• Tim Martin at JDW presumably excepted, CGA / Fourth says ‘pessimism about prospects for the eating and drinking out market has increased in last quarter’ adding ‘concerns over the impact of Brexit is driving a fall in confidence among the leaders of Britain’s eating and drinking-out sector, with a majority backing a ‘soft Brexit’ outcome, while more than two thirds support a second referendum.’
• CGA / Fourth reports ‘just over a third (36%) of the bosses of pub, bar and restaurant groups are optimistic about prospects for the market over the next 12 months – a drop of 11 percentage points since the last poll of leaders in May.’ Some 67% remain upbeat about their own businesses, down from 75% last quarter.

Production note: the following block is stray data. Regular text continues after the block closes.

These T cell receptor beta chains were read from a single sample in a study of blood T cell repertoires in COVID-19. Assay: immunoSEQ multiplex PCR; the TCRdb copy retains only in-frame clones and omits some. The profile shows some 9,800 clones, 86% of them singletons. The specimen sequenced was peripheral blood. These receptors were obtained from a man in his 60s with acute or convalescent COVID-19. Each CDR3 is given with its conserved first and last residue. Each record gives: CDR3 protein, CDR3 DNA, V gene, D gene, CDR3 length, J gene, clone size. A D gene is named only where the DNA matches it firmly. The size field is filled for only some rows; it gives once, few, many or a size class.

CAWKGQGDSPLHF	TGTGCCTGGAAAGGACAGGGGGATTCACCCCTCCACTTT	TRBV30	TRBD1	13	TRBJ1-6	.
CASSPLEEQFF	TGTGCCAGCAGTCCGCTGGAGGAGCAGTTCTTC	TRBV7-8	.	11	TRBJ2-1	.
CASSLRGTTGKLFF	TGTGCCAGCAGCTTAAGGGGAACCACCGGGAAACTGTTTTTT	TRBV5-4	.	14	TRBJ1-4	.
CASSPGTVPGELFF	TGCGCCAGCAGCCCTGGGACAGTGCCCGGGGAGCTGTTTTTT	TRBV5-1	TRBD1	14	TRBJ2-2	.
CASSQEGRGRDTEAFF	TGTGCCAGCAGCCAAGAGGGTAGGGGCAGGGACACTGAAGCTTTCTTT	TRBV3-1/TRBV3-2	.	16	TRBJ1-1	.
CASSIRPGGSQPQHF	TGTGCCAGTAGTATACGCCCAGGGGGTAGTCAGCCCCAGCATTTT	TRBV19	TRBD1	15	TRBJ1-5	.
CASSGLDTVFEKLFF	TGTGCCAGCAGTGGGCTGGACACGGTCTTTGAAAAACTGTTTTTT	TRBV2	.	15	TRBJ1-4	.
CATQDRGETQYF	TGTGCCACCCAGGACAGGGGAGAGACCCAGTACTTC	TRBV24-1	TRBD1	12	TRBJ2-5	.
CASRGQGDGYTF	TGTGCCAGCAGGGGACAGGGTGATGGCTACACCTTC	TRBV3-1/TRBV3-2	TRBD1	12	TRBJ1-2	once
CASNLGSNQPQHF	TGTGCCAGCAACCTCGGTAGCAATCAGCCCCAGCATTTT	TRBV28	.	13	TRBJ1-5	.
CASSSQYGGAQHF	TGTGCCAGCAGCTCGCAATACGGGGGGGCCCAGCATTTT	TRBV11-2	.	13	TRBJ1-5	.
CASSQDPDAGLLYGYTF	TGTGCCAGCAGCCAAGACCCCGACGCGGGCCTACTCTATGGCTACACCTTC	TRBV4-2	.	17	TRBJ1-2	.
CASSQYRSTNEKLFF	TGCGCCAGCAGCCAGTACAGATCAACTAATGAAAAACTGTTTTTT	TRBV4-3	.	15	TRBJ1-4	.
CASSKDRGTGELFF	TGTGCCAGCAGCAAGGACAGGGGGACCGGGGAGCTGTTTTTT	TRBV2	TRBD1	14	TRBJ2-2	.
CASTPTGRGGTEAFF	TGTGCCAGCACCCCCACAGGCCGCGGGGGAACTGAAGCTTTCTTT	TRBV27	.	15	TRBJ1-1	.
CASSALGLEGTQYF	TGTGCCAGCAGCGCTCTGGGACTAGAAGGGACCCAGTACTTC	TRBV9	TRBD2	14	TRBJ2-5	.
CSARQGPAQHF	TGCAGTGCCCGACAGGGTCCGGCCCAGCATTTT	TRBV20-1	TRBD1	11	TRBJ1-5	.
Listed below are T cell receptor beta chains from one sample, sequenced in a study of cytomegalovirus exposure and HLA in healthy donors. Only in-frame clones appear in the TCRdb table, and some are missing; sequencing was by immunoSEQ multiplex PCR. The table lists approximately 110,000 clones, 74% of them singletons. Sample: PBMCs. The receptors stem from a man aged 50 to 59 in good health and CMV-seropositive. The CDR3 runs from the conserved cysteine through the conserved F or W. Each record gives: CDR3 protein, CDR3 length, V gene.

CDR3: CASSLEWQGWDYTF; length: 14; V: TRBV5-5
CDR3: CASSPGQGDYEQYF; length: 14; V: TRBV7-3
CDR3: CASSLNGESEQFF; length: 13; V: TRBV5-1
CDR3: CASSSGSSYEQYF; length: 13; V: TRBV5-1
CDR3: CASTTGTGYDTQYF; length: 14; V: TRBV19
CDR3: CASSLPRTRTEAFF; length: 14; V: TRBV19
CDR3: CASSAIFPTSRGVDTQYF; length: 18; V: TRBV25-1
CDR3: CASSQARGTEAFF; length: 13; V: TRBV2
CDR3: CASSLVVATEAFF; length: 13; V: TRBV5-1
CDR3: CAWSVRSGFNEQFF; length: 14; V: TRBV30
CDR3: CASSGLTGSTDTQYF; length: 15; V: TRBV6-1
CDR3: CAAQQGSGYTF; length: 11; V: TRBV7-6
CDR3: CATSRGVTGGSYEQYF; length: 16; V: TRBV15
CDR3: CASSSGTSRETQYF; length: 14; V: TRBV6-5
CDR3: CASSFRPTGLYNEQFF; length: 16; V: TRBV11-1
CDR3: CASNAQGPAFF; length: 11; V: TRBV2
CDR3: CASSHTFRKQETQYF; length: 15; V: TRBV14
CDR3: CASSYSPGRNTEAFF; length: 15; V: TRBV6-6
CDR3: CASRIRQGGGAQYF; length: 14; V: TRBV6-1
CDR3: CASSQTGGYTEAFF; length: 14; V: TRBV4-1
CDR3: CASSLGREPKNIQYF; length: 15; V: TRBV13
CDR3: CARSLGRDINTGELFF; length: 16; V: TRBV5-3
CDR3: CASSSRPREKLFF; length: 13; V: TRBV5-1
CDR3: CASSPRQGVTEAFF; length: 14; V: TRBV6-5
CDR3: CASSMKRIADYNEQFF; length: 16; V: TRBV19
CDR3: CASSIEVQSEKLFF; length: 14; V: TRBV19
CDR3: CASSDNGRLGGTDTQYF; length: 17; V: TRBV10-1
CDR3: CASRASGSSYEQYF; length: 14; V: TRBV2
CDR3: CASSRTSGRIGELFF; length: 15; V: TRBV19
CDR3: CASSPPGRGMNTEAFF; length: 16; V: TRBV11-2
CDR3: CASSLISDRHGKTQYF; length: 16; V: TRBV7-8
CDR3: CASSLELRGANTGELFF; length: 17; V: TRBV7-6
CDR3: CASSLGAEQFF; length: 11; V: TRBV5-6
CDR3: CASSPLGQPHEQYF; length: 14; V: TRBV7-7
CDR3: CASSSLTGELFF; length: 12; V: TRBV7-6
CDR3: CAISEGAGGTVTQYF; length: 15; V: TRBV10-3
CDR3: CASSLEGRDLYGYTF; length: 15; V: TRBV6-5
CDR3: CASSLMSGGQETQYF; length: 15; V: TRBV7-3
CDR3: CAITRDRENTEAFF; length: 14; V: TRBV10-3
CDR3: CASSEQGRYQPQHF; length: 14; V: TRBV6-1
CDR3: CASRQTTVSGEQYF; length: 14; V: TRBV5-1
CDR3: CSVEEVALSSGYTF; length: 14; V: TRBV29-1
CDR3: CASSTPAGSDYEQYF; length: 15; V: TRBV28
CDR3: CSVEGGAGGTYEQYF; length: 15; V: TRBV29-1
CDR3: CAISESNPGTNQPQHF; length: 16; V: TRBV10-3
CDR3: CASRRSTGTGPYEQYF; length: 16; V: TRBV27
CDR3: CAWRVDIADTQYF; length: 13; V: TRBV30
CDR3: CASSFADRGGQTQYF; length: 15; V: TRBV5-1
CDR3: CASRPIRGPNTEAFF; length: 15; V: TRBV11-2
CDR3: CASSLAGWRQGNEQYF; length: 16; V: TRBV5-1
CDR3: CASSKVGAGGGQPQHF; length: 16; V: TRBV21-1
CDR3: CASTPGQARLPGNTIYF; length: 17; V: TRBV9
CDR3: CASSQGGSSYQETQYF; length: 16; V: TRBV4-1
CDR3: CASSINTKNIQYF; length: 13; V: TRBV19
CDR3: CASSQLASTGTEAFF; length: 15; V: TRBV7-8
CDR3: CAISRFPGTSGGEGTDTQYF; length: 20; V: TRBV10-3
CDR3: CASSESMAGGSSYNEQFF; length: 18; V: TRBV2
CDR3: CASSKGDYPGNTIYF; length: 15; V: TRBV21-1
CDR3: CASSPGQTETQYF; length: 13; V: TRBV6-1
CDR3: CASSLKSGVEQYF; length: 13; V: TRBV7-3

• Some 71% of respondents said that the 2016 Brexit vote had already had a negative effect on business. JDW and some others have reported strong trading, however, and say that they believe food prices will fall if the UK exits the EU without a deal. Dr Liam Fox, whose experience in the private sector is admittedly limited, says that Brexit is a ‘golden opportunity’ for the UK and that it could be the free-trading nation that it was in the past.
• Around 62% of bosses favour a Brexit softer than Chequers with less tha 10% favouring any other outcome and 69% backing a second refendum. A softer Brexit would presumably ensure that going back in when the current generation of politicians have moved on, was easier.
• Bosses say that food and drink costs have risen and that access to labour is less easy since the June 2016 vote. Around 48% say that consumer confidence has been negatively impacted with covers under pressure.
• CGA reports the survey ‘is the clearest indicator yet of the dramatic impact of Brexit on the hospitality sector. It reveals the huge disruption that the EU Referendum has already caused to the costs and confidence of businesses, and the further impacts it is likely to have on staff recruitment and retention, especially in London.’